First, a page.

The Rise and Fall of the Giant Earth Ball

by Sue Ann Kendall

Sometimes it’s fun to observe a natural object over time. I tried this with a mushroom I found on my property, the Hermits’ Rest Ranch in northern Milam County. On March 29, I saw what appeared to be an egg in the field in front of our house. When I looked more closely, I realized it was a large mushroom. Of course, I photographed it. My whole family laughs at how I photograph everything.

The first day I saw it.

I dutifully went to iNaturalist and recorded my observation. I thought it might be a puffball, but it appeared to be a Common Earthball, Scleroderma citrinum. Sadly, no one has confirmed it.

Wikipedia tells us that it’s the most common of its ilk in both the US and the UK. I’d never seen one before, however. It sure was large. Here are some facts about the earthball:

Earthballs are superficially similar to, and considered look-alikes of, the edible puffball (particularly Apioperdon pyriforme), but whereas the puffball has a single opening on top through which the spores are dispersed, the earthball just breaks up to release the spores. Moreover, Scleroderma citrinum has much firmer flesh and a dark gleba (interior) much earlier in development than puffballs. Scleroderma citrinum has no stem but is attached to the soil by mycelial cords. The peridium, or outer wall, is thick and firm, usually ochre yellow externally with irregular warts.

Scleroderma citrinum can be mistaken with truffles by inexperienced mushroom hunters. Ingestion of Scleroderma citrinum can cause gastrointestinal distress in humans and animals, and some individuals may experience lacrimationrhinitis and rhinorrhea, and conjunctivitis from exposure to its spores.


The next day, when I came back, the earthball had grown a lot. I used my ear bud as a comparison (I didn’t have a coin, which is traditional).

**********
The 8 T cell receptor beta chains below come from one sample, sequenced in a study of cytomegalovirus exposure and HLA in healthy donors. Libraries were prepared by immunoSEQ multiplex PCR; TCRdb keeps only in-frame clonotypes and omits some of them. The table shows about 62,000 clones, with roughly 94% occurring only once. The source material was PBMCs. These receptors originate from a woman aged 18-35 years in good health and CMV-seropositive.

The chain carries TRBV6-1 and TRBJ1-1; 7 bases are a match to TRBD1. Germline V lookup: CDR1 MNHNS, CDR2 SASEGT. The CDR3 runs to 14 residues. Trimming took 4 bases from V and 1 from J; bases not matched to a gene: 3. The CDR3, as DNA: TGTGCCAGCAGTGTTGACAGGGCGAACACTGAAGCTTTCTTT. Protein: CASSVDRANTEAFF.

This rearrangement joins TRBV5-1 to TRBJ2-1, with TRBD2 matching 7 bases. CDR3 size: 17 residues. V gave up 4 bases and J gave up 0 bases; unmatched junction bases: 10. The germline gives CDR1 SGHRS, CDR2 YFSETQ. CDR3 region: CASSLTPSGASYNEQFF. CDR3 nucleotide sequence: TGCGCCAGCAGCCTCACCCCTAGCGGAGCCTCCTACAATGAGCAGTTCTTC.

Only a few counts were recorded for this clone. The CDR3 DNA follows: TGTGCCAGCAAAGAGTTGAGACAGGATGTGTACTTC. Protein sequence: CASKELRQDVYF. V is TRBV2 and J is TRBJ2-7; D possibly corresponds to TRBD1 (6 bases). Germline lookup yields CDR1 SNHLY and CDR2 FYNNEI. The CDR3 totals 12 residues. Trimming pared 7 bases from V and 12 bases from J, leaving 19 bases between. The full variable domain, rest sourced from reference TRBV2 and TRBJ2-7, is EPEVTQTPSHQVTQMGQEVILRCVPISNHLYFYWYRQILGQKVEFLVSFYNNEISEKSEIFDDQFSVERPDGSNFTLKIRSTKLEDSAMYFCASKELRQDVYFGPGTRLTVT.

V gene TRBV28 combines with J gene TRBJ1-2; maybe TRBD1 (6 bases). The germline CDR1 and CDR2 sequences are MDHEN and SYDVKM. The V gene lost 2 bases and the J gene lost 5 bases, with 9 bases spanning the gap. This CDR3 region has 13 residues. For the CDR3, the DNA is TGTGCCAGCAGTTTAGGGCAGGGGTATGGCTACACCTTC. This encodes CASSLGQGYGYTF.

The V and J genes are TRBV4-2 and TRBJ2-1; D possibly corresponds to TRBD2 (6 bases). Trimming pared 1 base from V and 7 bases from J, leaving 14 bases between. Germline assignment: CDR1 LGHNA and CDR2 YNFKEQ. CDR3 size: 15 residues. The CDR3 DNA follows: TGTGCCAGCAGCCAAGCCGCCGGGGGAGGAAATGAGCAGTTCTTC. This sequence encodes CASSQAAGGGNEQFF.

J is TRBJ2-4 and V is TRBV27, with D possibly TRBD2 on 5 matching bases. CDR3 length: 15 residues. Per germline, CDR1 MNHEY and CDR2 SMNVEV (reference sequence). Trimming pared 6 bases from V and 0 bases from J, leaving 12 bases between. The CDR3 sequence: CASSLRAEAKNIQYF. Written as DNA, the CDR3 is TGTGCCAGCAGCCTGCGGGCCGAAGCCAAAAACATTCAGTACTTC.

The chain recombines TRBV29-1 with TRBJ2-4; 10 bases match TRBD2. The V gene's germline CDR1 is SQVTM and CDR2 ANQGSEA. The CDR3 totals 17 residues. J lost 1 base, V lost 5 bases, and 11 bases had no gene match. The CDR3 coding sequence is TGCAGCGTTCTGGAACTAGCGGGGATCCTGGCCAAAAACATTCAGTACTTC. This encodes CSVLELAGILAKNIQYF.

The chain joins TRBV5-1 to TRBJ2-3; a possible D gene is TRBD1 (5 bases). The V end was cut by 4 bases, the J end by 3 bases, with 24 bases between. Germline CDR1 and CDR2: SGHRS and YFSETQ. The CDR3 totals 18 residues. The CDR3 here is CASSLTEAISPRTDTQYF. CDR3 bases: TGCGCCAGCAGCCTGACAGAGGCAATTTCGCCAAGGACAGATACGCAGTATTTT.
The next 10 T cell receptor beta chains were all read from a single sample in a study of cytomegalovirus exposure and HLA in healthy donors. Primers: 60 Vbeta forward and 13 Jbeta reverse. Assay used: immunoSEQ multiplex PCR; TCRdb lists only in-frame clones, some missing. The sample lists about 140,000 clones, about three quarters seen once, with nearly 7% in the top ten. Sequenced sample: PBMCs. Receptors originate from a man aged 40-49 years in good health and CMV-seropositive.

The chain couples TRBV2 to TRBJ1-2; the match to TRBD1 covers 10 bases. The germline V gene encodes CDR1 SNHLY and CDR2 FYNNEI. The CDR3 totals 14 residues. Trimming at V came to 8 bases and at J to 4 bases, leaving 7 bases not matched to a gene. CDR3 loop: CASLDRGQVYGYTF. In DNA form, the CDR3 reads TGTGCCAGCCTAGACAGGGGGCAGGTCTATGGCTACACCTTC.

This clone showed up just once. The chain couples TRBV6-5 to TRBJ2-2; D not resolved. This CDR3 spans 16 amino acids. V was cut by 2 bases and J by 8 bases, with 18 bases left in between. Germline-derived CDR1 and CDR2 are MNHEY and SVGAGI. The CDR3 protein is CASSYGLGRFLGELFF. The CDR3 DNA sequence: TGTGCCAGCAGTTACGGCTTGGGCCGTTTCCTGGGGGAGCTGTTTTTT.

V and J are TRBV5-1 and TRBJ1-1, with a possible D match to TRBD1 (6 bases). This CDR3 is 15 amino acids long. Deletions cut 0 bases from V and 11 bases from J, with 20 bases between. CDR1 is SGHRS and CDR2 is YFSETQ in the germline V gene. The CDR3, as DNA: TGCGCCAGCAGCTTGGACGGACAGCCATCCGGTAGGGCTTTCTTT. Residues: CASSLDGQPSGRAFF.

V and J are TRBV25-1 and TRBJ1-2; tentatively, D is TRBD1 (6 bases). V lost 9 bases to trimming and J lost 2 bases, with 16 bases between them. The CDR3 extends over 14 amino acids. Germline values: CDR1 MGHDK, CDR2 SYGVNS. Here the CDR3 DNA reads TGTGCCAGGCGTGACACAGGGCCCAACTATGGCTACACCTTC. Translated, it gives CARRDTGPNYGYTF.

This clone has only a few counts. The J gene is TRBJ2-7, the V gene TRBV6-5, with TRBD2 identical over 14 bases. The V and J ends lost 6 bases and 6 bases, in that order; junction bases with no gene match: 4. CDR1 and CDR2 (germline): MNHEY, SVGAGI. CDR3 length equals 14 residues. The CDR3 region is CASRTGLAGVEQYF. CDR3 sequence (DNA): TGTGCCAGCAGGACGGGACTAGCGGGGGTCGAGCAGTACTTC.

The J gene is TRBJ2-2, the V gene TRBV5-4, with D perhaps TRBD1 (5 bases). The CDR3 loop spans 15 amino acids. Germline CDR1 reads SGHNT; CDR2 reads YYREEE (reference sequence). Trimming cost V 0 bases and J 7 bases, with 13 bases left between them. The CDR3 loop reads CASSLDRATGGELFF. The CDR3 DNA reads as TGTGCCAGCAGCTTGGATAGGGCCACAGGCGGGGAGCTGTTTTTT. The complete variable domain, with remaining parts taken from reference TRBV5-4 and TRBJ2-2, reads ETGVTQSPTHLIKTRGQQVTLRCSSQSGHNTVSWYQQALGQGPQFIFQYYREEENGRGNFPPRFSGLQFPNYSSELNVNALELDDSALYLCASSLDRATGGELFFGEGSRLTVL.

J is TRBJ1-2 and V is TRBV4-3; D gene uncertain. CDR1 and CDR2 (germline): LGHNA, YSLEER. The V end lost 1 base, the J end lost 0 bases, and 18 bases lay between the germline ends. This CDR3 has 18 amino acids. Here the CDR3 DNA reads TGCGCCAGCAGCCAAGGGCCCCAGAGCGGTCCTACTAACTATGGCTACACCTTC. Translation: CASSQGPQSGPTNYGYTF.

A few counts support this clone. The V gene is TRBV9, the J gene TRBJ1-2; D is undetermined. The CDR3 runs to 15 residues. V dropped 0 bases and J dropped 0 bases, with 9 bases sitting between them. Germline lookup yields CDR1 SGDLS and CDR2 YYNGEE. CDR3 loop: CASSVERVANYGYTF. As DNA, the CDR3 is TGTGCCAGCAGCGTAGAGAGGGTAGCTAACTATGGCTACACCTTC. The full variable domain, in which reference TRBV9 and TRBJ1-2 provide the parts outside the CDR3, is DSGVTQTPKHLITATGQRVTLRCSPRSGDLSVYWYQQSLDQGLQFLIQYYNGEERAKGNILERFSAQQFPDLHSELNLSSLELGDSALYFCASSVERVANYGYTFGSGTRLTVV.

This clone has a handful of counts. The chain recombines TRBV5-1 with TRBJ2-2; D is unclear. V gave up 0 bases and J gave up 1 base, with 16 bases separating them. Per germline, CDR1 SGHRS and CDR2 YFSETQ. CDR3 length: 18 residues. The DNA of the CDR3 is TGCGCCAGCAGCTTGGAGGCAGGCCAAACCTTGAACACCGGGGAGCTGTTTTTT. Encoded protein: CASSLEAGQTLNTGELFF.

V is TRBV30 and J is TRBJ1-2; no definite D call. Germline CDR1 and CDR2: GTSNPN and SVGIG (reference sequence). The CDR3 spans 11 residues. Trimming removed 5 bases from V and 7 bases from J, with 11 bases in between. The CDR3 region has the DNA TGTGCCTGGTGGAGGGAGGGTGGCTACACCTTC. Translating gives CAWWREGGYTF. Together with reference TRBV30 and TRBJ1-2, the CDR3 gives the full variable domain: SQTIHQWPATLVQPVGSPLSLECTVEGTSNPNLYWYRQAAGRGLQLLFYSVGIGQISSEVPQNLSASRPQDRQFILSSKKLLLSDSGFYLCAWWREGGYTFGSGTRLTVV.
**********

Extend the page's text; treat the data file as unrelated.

Next time, it had grown even more. Luckily I’d just been gathering eggs, so I got some nice shots. That’s the biggest mushroom I ever saw.

After that, I got curious about its lifecycle, so I decided to photograph it every day. Since it’s poisonous, I didn’t lick it. And, before you ask, the dogs are on the other side of a fence from it.

I was afraid I’d miss yesterday, since I was scheduled to go to a conference yesterday and today. “Luckily” the conference was canceled. Unluckily, I didn’t find out until I had already spent a night in Kerrville. (The TXPWD were kind and repaid my hotel bill, since it was their error that some attendees weren’t notified.) Anyway, I got home to find it had finally burst open.

This was in the late afternoon, so not great light, but look at all that spore material in there!

There sure were a LOT of spores in there. Since yesterday was so windy that there was a Red Flag warning in the county, I figure there may be future earthballs all over the place!

Sad earthball. You’ve been fun to watch!

This morning, my buddy looks pretty sad. But I’m impressed the mushroom hung around for over 11 days! I’ve learned something about the Common Earthball, and so have you!

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